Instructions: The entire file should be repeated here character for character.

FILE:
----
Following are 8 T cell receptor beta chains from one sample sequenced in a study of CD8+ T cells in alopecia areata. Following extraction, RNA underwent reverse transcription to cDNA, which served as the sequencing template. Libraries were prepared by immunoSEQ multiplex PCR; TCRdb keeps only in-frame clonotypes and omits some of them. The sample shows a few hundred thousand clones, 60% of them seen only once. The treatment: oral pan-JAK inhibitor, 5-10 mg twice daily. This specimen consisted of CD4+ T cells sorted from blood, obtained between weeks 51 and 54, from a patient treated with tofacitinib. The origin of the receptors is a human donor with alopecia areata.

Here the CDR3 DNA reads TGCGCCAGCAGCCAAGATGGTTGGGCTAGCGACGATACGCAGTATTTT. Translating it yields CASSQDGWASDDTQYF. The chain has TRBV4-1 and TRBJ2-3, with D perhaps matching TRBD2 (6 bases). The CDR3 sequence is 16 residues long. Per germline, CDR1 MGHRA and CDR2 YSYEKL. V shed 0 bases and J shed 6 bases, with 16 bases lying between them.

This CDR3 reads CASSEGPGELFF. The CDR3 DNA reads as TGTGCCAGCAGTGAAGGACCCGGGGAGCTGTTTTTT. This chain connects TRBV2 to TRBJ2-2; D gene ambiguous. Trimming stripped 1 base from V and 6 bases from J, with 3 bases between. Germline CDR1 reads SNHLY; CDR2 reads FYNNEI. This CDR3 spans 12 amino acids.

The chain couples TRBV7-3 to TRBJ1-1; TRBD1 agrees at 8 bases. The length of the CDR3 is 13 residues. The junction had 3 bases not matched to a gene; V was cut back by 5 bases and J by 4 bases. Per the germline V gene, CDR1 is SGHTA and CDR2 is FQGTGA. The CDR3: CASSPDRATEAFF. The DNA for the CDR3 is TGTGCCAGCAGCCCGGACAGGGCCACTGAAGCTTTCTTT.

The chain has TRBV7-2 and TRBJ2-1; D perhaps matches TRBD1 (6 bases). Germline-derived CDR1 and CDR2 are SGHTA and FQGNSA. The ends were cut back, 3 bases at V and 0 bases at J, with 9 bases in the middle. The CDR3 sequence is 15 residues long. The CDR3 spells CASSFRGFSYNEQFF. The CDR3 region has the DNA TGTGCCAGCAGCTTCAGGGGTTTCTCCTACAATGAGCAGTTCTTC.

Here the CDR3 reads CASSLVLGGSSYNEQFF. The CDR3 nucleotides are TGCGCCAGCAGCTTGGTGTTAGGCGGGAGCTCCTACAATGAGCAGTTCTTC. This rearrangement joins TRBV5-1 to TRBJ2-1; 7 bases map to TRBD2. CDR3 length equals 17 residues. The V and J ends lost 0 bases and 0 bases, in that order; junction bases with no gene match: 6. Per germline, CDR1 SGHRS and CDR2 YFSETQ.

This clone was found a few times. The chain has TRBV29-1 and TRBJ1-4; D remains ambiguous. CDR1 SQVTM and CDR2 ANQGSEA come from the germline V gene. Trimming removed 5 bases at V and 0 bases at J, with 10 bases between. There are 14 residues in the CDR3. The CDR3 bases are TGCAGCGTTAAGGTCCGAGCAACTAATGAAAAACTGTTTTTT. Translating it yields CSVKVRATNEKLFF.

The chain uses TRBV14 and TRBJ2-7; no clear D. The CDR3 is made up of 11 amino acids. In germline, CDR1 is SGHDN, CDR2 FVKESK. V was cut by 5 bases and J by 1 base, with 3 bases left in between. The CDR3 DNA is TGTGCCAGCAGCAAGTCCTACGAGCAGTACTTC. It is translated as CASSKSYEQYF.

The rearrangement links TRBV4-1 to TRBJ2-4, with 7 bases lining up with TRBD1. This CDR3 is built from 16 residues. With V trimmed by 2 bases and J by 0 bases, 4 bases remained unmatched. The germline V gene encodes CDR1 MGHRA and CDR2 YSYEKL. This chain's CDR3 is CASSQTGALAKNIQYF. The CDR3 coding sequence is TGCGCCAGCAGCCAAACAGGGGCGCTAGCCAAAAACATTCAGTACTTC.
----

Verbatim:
Following are 8 T cell receptor beta chains from one sample sequenced in a study of CD8+ T cells in alopecia areata. Following extraction, RNA underwent reverse transcription to cDNA, which served as the sequencing template. Libraries were prepared by immunoSEQ multiplex PCR; TCRdb keeps only in-frame clonotypes and omits some of them. The sample shows a few hundred thousand clones, 60% of them seen only once. The treatment: oral pan-JAK inhibitor, 5-10 mg twice daily. This specimen consisted of CD4+ T cells sorted from blood, obtained between weeks 51 and 54, from a patient treated with tofacitinib. The origin of the receptors is a human donor with alopecia areata.

Here the CDR3 DNA reads TGCGCCAGCAGCCAAGATGGTTGGGCTAGCGACGATACGCAGTATTTT. Translating it yields CASSQDGWASDDTQYF. The chain has TRBV4-1 and TRBJ2-3, with D perhaps matching TRBD2 (6 bases). The CDR3 sequence is 16 residues long. Per germline, CDR1 MGHRA and CDR2 YSYEKL. V shed 0 bases and J shed 6 bases, with 16 bases lying between them.

This CDR3 reads CASSEGPGELFF. The CDR3 DNA reads as TGTGCCAGCAGTGAAGGACCCGGGGAGCTGTTTTTT. This chain connects TRBV2 to TRBJ2-2; D gene ambiguous. Trimming stripped 1 base from V and 6 bases from J, with 3 bases between. Germline CDR1 reads SNHLY; CDR2 reads FYNNEI. This CDR3 spans 12 amino acids.

The chain couples TRBV7-3 to TRBJ1-1; TRBD1 agrees at 8 bases. The length of the CDR3 is 13 residues. The junction had 3 bases not matched to a gene; V was cut back by 5 bases and J by 4 bases. Per the germline V gene, CDR1 is SGHTA and CDR2 is FQGTGA. The CDR3: CASSPDRATEAFF. The DNA for the CDR3 is TGTGCCAGCAGCCCGGACAGGGCCACTGAAGCTTTCTTT.

The chain has TRBV7-2 and TRBJ2-1; D perhaps matches TRBD1 (6 bases). Germline-derived CDR1 and CDR2 are SGHTA and FQGNSA. The ends were cut back, 3 bases at V and 0 bases at J, with 9 bases in the middle. The CDR3 sequence is 15 residues long. The CDR3 spells CASSFRGFSYNEQFF. The CDR3 region has the DNA TGTGCCAGCAGCTTCAGGGGTTTCTCCTACAATGAGCAGTTCTTC.

Here the CDR3 reads CASSLVLGGSSYNEQFF. The CDR3 nucleotides are TGCGCCAGCAGCTTGGTGTTAGGCGGGAGCTCCTACAATGAGCAGTTCTTC. This rearrangement joins TRBV5-1 to TRBJ2-1; 7 bases map to TRBD2. CDR3 length equals 17 residues. The V and J ends lost 0 bases and 0 bases, in that order; junction bases with no gene match: 6. Per germline, CDR1 SGHRS and CDR2 YFSETQ.

This clone was found a few times. The chain has TRBV29-1 and TRBJ1-4; D remains ambiguous. CDR1 SQVTM and CDR2 ANQGSEA come from the germline V gene. Trimming removed 5 bases at V and 0 bases at J, with 10 bases between. There are 14 residues in the CDR3. The CDR3 bases are TGCAGCGTTAAGGTCCGAGCAACTAATGAAAAACTGTTTTTT. Translating it yields CSVKVRATNEKLFF.

The chain uses TRBV14 and TRBJ2-7; no clear D. The CDR3 is made up of 11 amino acids. In germline, CDR1 is SGHDN, CDR2 FVKESK. V was cut by 5 bases and J by 1 base, with 3 bases left in between. The CDR3 DNA is TGTGCCAGCAGCAAGTCCTACGAGCAGTACTTC. It is translated as CASSKSYEQYF.

The rearrangement links TRBV4-1 to TRBJ2-4, with 7 bases lining up with TRBD1. This CDR3 is built from 16 residues. With V trimmed by 2 bases and J by 0 bases, 4 bases remained unmatched. The germline V gene encodes CDR1 MGHRA and CDR2 YSYEKL. This chain's CDR3 is CASSQTGALAKNIQYF. The CDR3 coding sequence is TGCGCCAGCAGCCAAACAGGGGCGCTAGCCAAAAACATTCAGTACTTC.